Apart from the above mentioned "traditional" and well-established CIS, the use of HSM is not very popular in other environments that till recently were considered to be "closed" to the IT world and its cybersecurity dangers and thus protected against attacks. This however is changed in the modern CIS world thus highlighting the need for strong security solutions. HSMs in the CIS environment as a whole can be a game changer in terms of attack protection. Connecting an HSM to a CIS device can enhance the device's capabilities in terms of security. This is highly useful in legacy CIS devices that may not be able to support efficiently security functions due to constrained resources and processing power. Migrating all cryptography/security functions to a (physically) associated HSM, a CIS host device can support needed by the CIS security architect security features related to information confidentiality, integrity, authenticity but also to device and user authentication, identification (as already is done in the governmental and financially CIS environments).
Key point to retain this HSM enabled level of security is the strong belief that the HSM remains secure at all times and it cannot be compromised. Trust that the HSM will always perform its intended functionality must be retained and guaranteed. In that sense, an associated to a host HSM acts as a trust anchor for the host system and the CIS IT network it is connected to.
In HSMs we trust…
The HSM architecture is built around a system-on-Chip concept and thus consists of several Hardware blocks that are managed by a secure microprocessor through software code stored in the HSM RAM memory. The HSM capabilities are enhanced by secure NVRAM storage and dedicated hardware IP Cores for cryptographic acceleration. A high level of trust must be placed on the HSM system, so that it can always operate as intended to. To achieve that, the HSM is protected against a broad range of possible software and hardware attacks.
The University of Patras add-on HSM SoC abstract architecture.
There exist several security risks associated with the HSM software and hardware components. Software vulnerabilities written during code development (Buffer overflows, stack smashing attacks etc.) can constitute an attack vector for code injection attacks. Approaches to mitigate software vulnerabilities and instill trust have been devised and standardized in the past few years including technologies like ARM's TrustZone, Trusted Computing Group's (TCG) Trusted Platform Module and GlobalPlatform's Trusted Execution Environment (TEE) specifications. The above approaches, aim to create a secure environment within the processor execution plane that is isolated from the rest of the code environment. This approach while not explicitly designed for HSM's (but rather for secure computation) can constitute a strong countermeasure against software vulnerabilities.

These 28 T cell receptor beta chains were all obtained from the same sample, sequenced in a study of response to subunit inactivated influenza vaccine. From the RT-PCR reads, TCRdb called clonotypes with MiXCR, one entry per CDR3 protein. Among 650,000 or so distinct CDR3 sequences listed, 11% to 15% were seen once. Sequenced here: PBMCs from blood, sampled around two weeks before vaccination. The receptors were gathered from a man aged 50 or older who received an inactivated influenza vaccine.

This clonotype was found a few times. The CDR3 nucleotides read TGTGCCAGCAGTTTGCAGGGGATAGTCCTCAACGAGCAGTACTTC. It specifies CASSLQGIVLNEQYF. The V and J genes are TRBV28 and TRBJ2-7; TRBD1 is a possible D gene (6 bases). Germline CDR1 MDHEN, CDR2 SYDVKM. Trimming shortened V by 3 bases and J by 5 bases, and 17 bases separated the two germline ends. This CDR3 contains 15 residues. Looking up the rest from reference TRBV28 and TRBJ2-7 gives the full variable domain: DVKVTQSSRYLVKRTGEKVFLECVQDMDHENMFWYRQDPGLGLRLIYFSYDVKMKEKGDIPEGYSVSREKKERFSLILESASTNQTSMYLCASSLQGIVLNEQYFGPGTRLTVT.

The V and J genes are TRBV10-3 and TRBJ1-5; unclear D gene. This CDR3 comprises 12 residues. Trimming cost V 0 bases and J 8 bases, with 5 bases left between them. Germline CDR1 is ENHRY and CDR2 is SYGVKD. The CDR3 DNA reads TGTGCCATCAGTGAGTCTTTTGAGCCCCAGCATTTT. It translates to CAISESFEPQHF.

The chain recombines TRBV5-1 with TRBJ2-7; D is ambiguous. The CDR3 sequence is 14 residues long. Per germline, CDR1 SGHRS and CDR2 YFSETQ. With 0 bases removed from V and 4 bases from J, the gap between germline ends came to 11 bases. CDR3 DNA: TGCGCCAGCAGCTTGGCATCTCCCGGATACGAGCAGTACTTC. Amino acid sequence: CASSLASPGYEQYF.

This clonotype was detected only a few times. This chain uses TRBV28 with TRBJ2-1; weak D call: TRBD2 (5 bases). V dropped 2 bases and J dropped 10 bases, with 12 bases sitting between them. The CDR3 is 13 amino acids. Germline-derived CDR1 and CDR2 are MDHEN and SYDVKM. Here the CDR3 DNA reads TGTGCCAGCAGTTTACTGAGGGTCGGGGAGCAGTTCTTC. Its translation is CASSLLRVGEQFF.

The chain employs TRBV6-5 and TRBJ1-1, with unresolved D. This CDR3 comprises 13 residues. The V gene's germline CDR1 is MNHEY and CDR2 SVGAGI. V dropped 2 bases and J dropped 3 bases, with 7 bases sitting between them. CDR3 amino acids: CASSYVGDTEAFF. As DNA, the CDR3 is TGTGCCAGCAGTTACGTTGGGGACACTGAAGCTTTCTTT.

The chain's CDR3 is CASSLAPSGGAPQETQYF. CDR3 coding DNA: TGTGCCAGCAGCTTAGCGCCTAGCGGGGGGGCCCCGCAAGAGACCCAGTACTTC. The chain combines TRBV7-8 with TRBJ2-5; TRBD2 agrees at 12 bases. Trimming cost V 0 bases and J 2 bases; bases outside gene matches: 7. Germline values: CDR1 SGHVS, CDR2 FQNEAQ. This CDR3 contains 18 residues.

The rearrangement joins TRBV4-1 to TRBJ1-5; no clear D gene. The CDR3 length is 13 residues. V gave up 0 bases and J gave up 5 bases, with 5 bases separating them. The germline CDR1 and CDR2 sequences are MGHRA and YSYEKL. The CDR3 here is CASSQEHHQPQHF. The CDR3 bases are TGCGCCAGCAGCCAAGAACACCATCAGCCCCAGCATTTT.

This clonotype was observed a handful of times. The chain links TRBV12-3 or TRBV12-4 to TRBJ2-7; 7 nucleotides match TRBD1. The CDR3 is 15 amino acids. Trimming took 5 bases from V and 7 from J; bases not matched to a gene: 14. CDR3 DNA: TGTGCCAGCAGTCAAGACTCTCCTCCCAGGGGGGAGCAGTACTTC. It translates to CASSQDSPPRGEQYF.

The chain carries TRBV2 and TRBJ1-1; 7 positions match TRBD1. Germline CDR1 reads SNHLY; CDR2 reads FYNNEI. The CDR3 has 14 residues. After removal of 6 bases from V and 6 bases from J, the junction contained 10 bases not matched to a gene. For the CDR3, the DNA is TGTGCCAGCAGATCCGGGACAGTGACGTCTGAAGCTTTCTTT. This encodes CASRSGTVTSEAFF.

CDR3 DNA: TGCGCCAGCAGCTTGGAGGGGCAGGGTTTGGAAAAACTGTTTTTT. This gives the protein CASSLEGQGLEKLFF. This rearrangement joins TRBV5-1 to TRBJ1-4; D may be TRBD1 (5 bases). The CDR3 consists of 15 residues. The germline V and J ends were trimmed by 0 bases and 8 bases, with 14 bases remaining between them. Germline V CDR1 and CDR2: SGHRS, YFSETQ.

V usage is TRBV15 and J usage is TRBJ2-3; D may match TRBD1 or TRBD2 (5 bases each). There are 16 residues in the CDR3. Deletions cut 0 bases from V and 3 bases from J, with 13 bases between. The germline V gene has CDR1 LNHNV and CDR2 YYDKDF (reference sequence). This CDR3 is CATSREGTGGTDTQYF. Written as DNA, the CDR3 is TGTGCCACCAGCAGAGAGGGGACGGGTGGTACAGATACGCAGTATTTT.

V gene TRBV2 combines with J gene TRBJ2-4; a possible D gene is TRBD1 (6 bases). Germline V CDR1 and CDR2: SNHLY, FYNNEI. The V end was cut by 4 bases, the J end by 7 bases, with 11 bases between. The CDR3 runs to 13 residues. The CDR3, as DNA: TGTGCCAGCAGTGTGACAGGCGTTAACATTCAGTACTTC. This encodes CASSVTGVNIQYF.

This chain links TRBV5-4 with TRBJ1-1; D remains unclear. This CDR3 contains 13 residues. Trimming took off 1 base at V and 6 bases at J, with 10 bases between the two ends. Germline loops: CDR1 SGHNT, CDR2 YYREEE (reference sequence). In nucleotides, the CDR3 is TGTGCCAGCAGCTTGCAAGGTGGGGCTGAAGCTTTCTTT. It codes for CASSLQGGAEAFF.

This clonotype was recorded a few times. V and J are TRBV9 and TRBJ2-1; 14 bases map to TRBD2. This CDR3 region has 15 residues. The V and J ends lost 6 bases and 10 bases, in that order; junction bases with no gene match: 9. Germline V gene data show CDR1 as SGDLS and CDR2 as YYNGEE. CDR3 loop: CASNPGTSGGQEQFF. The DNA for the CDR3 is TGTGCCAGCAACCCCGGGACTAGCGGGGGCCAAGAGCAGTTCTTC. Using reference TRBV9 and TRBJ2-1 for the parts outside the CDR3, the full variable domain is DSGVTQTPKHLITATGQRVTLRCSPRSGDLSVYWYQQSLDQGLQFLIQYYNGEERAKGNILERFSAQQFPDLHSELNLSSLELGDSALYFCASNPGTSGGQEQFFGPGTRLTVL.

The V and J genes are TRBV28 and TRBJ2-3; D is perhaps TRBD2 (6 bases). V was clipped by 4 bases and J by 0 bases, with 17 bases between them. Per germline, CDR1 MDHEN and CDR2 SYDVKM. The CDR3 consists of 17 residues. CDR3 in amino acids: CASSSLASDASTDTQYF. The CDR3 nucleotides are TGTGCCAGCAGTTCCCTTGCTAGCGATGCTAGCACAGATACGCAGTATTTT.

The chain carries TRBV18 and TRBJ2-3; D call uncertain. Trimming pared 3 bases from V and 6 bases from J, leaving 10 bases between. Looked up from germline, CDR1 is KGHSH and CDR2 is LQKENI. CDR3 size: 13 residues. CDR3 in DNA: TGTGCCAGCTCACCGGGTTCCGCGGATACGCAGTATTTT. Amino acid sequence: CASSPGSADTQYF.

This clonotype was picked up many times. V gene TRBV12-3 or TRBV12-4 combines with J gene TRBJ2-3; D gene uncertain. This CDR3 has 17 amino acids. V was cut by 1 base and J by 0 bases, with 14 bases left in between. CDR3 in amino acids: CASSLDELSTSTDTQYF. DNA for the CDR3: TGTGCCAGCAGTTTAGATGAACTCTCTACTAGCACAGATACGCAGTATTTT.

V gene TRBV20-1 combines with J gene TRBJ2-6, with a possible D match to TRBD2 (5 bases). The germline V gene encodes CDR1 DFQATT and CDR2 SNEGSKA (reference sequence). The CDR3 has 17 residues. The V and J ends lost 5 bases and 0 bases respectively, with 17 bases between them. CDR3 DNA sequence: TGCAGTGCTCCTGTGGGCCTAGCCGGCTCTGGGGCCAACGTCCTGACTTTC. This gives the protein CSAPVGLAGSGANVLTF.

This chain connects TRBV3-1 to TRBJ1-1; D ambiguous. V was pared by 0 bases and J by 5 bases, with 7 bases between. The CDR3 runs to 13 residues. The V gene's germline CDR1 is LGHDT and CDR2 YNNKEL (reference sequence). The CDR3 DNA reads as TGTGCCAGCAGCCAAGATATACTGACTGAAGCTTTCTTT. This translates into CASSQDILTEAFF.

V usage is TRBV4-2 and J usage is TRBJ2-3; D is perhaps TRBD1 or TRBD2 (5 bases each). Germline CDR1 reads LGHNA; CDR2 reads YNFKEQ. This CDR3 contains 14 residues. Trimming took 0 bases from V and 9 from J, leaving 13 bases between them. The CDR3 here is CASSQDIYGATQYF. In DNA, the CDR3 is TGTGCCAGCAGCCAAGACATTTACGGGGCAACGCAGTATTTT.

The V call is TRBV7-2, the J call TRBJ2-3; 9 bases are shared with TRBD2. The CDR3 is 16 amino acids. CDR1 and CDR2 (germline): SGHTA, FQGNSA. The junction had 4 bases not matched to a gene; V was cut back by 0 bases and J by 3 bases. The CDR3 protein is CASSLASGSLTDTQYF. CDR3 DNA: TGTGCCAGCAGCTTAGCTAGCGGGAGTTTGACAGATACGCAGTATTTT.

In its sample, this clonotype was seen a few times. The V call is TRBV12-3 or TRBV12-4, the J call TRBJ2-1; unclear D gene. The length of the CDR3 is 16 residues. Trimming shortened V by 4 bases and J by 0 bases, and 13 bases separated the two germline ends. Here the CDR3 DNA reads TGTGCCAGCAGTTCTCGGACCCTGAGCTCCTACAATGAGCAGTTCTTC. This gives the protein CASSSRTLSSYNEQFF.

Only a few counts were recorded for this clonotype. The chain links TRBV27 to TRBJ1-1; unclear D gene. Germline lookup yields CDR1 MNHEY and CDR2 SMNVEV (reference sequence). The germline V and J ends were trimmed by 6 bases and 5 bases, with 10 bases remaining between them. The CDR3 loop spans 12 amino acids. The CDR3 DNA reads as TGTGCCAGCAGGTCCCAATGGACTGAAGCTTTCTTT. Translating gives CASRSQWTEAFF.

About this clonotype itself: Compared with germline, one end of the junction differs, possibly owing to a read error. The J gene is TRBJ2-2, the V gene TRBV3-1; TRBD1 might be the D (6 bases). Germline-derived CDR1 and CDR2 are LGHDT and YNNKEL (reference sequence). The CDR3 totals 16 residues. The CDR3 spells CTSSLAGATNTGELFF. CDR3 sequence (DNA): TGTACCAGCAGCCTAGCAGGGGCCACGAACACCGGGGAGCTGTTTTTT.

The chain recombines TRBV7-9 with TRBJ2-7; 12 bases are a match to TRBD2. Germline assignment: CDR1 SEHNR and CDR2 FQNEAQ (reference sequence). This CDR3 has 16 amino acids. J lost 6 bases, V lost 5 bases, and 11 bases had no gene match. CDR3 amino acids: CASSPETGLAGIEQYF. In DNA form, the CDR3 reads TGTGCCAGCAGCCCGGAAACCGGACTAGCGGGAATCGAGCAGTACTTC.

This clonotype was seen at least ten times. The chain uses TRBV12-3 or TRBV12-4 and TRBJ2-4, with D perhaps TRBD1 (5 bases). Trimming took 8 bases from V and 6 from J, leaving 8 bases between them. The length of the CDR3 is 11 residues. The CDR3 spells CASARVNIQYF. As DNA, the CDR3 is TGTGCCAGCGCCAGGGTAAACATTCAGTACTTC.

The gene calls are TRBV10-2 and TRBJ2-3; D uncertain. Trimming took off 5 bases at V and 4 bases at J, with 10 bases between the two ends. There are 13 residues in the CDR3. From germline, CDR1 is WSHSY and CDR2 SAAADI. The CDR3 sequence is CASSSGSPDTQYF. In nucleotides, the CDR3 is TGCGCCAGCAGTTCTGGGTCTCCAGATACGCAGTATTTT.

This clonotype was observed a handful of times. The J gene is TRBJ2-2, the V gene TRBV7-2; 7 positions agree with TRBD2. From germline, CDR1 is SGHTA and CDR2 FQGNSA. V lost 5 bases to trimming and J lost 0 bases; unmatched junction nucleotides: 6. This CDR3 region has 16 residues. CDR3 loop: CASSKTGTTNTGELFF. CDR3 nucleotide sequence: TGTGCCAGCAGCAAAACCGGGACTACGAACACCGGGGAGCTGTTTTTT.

Since, CIS end device (and the associated HSM) can operate unattended, thus it works in a hostile environment from security perspective, it can be stolen and manipulated in order to give out any sensitive information that may be stored or processed in it. While the system might be protected from cryptanalytic attacks through the use of strong security schemes, it can still be compromised when an adversary applies an attack on the security implementation itself. Even if secret information cannot be learned, attackers may be able to disrupt the hardware or deny service leading to failures in the security system. There exist several types of such implementation attacks aiming hardware or even software security component implementations. The most easy to mount such attacks are side channel attacks (SCA). Such attacks exploit a system’s hardware characteristics leakage (power dissipation, computation time, electromagnetic emission e.t.c) to extract information about the processed data and use them to deduce sensitive information (cryptographic keys, messages e.t.c). An attacker does not tamper with the chip in any way and needs only make appropriate observations to mount a successful attack. SCAs can be mounted very easily, cheaply, using a PC, a digital oscilloscope and some probes.
HSMs are highly protected against SCAs by introducing cryptography algorithmic and circuit based countermeasures that aim at disassociating sensitive information from the processing flow and/or hiding/masking this sensitive information leakage in randomized noise.
CIPSEC project results receive funding from the European Union’s Horizon 2020 Research and Innovation Programme, under Grant Agreement no 700378.
The opinions expressed and arguments employed in this publication do not necessarily reflect the official views of the Research Executive Agency (REA) nor the European Commission.